Significance of Watts’ Unadjusted NOAA Temp Station Study

Watts study + Keeling Curve = Enhanced climate skepticism.

Anthony Watts reported yesterday that the increase in the 30-year US temperature trend is reduced by 30% when the analysis is limited to high quality, unadjusted, no urban-heat-island-affected NOAA weather stations.

Now consider that the rate of CO2 emissions has tripled over the past 56 years, according to this Keeling Curve post:

Screen Shot 2015-12-18 at 8.56.37 AM

So we have 30% less warming despite 300% more CO2 emissions over the recent past. We should all be skeptics.

One thought on “Significance of Watts’ Unadjusted NOAA Temp Station Study”

  1. The physics of the (misnamed) “greenhouse effect” of CO2 causes additional CO2 to have a logarithmically diminishing effect on temperature, due to saturation of CO2’s main IR absorption bands. MODTRAN calculates that ~20 ppmv (and the NCAR Radiation Code calculates 40 ppmv) of CO2 would generate half the warming produced by the current 400 ppmv.

    I ran the numbers through the U.Chicago’s online MODTRAN interface, and found that for a tropical atmosphere with cumulus 0.66km-2.7km, and const rel humidity (to account for water vapor feedback/amplification) a doubling of CO2 (from 285 to 570) was calculated to result in just 0.81°C of warming. (That’s a calculation of tropical “climate sensitivity.”)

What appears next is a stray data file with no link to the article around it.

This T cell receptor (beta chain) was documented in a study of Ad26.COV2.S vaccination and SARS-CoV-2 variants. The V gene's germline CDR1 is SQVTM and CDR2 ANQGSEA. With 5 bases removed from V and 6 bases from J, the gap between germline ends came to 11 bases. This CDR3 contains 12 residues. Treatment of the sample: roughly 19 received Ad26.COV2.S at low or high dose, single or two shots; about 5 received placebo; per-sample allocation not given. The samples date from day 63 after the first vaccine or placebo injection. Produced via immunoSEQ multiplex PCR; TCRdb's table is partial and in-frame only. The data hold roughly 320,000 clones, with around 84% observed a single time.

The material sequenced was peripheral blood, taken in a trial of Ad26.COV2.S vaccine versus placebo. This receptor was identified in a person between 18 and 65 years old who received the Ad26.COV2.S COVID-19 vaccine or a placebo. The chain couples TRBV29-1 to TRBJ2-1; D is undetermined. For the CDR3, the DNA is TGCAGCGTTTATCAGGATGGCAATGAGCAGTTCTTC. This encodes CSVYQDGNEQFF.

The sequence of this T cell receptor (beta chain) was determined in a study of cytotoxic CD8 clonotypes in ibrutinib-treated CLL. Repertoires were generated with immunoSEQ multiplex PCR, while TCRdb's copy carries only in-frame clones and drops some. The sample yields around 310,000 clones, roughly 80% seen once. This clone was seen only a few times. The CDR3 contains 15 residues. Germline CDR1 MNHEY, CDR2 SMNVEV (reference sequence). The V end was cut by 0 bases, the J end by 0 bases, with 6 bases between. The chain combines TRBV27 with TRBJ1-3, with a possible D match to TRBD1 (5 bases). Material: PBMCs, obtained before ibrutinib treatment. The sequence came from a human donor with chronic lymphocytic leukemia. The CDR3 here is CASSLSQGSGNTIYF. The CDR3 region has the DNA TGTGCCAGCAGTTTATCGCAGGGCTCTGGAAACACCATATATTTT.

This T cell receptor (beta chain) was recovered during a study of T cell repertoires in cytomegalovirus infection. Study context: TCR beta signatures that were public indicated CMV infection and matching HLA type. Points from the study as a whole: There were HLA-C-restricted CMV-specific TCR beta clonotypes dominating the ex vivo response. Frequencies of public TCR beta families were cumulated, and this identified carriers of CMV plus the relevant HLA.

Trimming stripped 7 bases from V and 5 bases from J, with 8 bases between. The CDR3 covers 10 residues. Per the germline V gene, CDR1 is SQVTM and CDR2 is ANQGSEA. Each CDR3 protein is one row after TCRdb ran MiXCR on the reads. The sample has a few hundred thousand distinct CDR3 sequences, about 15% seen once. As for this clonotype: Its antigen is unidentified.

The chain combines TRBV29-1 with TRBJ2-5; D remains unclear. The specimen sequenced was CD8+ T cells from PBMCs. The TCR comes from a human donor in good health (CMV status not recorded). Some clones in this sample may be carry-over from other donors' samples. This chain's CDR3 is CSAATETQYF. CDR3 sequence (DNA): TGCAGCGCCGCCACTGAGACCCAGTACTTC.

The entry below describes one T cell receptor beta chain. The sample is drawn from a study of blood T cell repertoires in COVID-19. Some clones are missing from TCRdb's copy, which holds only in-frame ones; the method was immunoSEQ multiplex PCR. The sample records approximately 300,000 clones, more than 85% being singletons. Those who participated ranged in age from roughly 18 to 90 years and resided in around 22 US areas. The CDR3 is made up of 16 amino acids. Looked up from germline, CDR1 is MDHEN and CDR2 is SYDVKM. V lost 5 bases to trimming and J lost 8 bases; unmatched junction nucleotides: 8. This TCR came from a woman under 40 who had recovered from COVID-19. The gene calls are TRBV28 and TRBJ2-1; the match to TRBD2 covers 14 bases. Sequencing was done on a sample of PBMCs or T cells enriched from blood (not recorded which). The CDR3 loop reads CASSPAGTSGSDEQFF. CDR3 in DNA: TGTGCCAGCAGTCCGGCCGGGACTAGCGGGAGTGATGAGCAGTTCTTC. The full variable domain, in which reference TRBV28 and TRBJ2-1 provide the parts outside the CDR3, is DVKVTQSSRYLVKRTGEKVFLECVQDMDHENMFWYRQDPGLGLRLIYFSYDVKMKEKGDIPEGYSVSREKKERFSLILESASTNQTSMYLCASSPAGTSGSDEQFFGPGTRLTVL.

The tropics get a disproportionate amount of sunlight, so that’s where GHGs matter the most. But farther from the equator sensitivity should be slightly higher, because the air is dryer, so water vapor amplification increases. So round up, and call the predicted global climate sensitivity from MODTRAN “about 1°C.”

    That’s consistent with a plausible scenario in which about half of the warming seen so far is natural, and the other half is man-made.

    I did the same thing with the NCAR radiation code (const rel hum 70%, CH4 1.8 ppm, N2O 0.3 ppm, low cloud 30%, high cloud 25%), and it calculated 1.8°C.

    That sensitivity is consistent with a scenario in which most of the warming so far is man-made.

    The correct number is probably somewhere between those two (probably less than the IPCC’s 1.5°C target).

    Either way, it’s important to note that, because CO2 has a logarithmically diminishing effect on temperature, we’ve already seen nearly half of the warming effect of that doubling, with no hint of catastrophe.

    Those are not worrisome numbers.

    Moreover, with the Sun entering a Dalton-like or perhaps even Maunder-like minimum, a little extra warming should be very welcome.

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